How Is Hepatitis C Diagnosed?

Hepatitis C is diagnosed through a series of blood tests. Initially, a hepatitis C antibody test (anti-HCV) is conducted to detect the presence of antibodies indicating past or current infection. If this test is positive, a follow-up HCV RNA test (PCR test) is performed to confirm active infection by measuring the virus's genetic material in the blood. Additional tests may be done to assess liver function and the extent of liver damage, helping to guide appropriate treatment options.

Services we offer patients with hepatitis C

Newly diagnosed with hepatitis C
You may need additional resources for medical care to learn more about how to care for yourself with hep C. We are here to help you find more information, get the medication, navigate your appointments for treatment, learn ways to reduce transmitting the virus to others, and how to slow liver disease progression.

Living with chronic hepatitis C
As a patient with chronic hepatitis C at HSNT, your case management services will be based on slowing the progression of the damage hepatitis C does to your liver, or in some cases medication therapy that will leave HepC untraceable and cured. To do this, you will need comprehensive medical support.

Hepatitis C FAQ

What is the difference between acute and chronic hepatitis C?

  • Acute hepatitis C happens in the first six months after someone becomes infected with the hepatitis C virus. It can be a short-term illness but typically leads to a chronic infection.
  • Chronic hepatitis C is often a lifelong infection if not treated and can cause serious health issues, including liver damage, cirrhosis of the liver (scarring), liver cancer, and in some cases, death.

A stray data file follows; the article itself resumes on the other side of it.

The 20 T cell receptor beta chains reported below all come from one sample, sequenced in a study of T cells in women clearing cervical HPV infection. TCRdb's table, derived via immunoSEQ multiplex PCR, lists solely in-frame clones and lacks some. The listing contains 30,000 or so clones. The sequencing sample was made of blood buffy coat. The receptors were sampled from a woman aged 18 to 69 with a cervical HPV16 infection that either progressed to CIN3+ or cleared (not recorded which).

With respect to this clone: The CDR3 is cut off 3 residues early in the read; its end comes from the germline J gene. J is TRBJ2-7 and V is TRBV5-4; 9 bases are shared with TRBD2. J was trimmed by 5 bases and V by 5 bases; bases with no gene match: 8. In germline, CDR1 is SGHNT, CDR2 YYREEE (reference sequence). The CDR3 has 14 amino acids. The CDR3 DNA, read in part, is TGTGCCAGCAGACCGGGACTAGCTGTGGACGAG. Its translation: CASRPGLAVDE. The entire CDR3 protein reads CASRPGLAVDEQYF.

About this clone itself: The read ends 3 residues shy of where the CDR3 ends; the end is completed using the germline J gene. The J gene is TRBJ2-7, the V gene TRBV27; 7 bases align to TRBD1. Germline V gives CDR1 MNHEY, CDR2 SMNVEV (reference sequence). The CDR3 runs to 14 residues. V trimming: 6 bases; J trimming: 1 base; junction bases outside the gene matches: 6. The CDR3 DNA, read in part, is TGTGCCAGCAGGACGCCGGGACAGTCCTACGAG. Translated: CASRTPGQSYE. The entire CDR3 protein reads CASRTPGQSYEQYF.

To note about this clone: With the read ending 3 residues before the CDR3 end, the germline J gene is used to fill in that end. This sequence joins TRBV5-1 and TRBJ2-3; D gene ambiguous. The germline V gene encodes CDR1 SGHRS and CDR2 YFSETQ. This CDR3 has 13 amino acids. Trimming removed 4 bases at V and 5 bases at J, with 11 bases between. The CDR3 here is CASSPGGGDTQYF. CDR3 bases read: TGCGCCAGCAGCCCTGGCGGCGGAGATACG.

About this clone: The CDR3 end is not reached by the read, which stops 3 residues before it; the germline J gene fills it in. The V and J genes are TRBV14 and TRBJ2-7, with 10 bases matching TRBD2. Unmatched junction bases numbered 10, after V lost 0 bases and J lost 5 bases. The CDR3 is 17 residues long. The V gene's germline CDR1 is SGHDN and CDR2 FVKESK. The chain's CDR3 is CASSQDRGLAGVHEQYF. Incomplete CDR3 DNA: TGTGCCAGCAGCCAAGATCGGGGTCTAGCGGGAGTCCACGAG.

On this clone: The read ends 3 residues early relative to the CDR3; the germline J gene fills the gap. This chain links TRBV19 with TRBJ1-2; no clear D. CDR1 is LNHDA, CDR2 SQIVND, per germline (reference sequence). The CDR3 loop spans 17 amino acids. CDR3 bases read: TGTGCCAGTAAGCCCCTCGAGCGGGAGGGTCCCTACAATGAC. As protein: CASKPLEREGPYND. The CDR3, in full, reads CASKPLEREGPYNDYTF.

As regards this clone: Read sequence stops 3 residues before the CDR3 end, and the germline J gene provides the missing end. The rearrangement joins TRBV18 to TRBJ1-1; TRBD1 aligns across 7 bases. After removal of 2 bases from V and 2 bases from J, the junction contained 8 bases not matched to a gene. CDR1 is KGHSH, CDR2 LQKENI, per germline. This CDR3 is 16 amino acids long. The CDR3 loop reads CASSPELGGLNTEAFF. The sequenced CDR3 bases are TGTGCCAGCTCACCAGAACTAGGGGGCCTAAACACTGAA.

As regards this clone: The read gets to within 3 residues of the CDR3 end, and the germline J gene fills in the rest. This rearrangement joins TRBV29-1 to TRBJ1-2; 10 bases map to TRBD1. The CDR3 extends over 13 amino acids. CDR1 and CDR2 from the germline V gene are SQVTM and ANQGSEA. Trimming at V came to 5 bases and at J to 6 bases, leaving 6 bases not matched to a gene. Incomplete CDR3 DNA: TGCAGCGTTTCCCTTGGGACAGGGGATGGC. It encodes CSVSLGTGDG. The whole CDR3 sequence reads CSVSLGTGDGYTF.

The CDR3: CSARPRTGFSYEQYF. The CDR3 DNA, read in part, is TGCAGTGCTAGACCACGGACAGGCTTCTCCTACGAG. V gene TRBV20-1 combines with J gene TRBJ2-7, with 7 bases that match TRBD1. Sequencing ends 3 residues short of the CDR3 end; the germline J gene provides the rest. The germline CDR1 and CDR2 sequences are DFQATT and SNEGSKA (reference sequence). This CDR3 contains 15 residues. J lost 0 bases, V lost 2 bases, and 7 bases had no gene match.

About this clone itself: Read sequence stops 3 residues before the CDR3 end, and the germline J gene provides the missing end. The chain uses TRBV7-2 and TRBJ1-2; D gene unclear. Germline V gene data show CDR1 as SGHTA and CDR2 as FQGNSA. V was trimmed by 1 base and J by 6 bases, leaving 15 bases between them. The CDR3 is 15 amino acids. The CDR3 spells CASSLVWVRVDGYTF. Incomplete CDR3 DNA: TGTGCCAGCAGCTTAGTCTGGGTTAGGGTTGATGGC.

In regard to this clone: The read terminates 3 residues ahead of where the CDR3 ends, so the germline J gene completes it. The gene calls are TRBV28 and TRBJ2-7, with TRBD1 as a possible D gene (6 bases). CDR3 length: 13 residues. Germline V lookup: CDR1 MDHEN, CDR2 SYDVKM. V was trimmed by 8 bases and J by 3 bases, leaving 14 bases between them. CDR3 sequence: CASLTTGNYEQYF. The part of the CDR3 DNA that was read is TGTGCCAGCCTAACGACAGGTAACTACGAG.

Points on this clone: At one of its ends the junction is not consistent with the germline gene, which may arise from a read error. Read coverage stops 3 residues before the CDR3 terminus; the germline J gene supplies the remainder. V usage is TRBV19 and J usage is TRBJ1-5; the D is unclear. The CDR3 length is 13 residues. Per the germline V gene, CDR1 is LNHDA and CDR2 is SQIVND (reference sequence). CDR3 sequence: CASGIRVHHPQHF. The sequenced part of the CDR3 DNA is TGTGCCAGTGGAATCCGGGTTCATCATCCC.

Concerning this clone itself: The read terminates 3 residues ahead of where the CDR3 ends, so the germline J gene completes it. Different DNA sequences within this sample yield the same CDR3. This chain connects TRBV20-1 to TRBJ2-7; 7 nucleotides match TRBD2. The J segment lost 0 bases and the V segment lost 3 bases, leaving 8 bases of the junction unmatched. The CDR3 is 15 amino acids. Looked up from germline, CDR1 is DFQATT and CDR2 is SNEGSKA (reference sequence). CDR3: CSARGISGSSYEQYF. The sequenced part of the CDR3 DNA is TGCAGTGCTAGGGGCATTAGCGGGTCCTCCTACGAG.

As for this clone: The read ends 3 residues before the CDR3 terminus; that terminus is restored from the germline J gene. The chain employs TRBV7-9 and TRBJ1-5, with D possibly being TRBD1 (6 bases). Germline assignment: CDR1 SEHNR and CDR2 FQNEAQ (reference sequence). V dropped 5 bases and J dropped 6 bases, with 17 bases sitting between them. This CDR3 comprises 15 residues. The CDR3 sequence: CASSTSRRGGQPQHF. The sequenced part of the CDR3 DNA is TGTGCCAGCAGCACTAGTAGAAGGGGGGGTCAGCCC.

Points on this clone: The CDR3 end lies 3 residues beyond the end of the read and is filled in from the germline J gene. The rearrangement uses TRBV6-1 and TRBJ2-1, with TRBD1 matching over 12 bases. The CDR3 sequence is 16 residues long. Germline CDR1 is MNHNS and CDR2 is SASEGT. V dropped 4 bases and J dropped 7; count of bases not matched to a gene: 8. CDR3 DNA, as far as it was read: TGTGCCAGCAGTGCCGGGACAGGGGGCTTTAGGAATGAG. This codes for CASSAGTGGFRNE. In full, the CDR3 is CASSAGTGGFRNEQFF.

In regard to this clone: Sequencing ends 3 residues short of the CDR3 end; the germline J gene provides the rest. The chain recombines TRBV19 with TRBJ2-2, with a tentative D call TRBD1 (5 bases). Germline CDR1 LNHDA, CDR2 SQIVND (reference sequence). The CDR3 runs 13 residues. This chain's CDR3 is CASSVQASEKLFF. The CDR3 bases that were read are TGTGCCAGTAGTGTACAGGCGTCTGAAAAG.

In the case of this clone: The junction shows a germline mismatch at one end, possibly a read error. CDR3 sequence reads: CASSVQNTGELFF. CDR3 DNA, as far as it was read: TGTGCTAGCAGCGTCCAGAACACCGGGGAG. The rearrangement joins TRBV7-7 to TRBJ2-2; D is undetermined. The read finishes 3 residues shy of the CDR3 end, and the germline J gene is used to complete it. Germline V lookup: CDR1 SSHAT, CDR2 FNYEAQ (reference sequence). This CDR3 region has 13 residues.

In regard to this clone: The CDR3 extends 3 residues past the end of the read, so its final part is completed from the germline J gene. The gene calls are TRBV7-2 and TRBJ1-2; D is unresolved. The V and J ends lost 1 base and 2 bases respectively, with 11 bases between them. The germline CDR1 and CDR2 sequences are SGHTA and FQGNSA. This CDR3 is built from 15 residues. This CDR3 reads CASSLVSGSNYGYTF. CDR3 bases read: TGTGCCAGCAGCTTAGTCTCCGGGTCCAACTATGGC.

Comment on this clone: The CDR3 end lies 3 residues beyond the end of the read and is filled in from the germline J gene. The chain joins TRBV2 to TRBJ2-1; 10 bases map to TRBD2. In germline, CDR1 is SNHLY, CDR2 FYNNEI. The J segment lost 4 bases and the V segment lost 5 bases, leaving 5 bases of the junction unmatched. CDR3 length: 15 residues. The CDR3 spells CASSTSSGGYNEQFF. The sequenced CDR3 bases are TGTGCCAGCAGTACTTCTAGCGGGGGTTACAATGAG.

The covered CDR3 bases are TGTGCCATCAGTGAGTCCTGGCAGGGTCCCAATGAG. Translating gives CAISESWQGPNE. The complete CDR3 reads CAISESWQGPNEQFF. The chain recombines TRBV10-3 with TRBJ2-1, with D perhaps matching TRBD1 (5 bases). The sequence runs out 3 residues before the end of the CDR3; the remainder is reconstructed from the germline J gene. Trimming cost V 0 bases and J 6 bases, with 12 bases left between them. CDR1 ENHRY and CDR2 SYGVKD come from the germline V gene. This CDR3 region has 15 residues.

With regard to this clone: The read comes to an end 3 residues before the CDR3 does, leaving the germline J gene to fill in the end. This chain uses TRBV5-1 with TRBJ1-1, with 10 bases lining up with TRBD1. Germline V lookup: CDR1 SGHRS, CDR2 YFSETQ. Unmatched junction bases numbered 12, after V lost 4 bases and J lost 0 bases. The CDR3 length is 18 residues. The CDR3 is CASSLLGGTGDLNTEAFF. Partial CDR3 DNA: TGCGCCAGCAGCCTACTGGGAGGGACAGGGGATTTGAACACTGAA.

How many people have hepatitis C?

According to the U.S. Health and Human Services, as many as 2.4 million people are living with hepatitis C.

Can I still live a normal life with hepatitis C?

With regular medical treatments, the prognosis for people living with hepatitis C is very good and most will be able to live a regular life. The key factor is diagnosing and treating the condition early before any liver damage or other complications take place.

Can hepatitis C be cured?

Yes, in most cases, it can be cured. With advanced oral medications taken every day for 2 – 6 months, hepatitis C can be cured. That’s why early detection, diagnosis, and treatment are crucial to positive outcomes for people with hepatitis C.

To Healthier Living With Hep C

Living with a long-term viral infection, such as hepatitis C, can be overwhelming, especially if you are not getting the medical care and assistance you need to live a healthy life. Our infectious disease case managers and medical providers at HSNT can work with you in your health care journey. Call and schedule a confidential appointment at one of our locations in Denton or Plano, TX. We offer our services based on a sliding fee scale for patients who are uninsured, underinsured, or have limited resources. Don't delay care due to financial concerns. HSNT also accepts Medicaid, Medicare, and most major insurances. We are here to help with hepatitis C.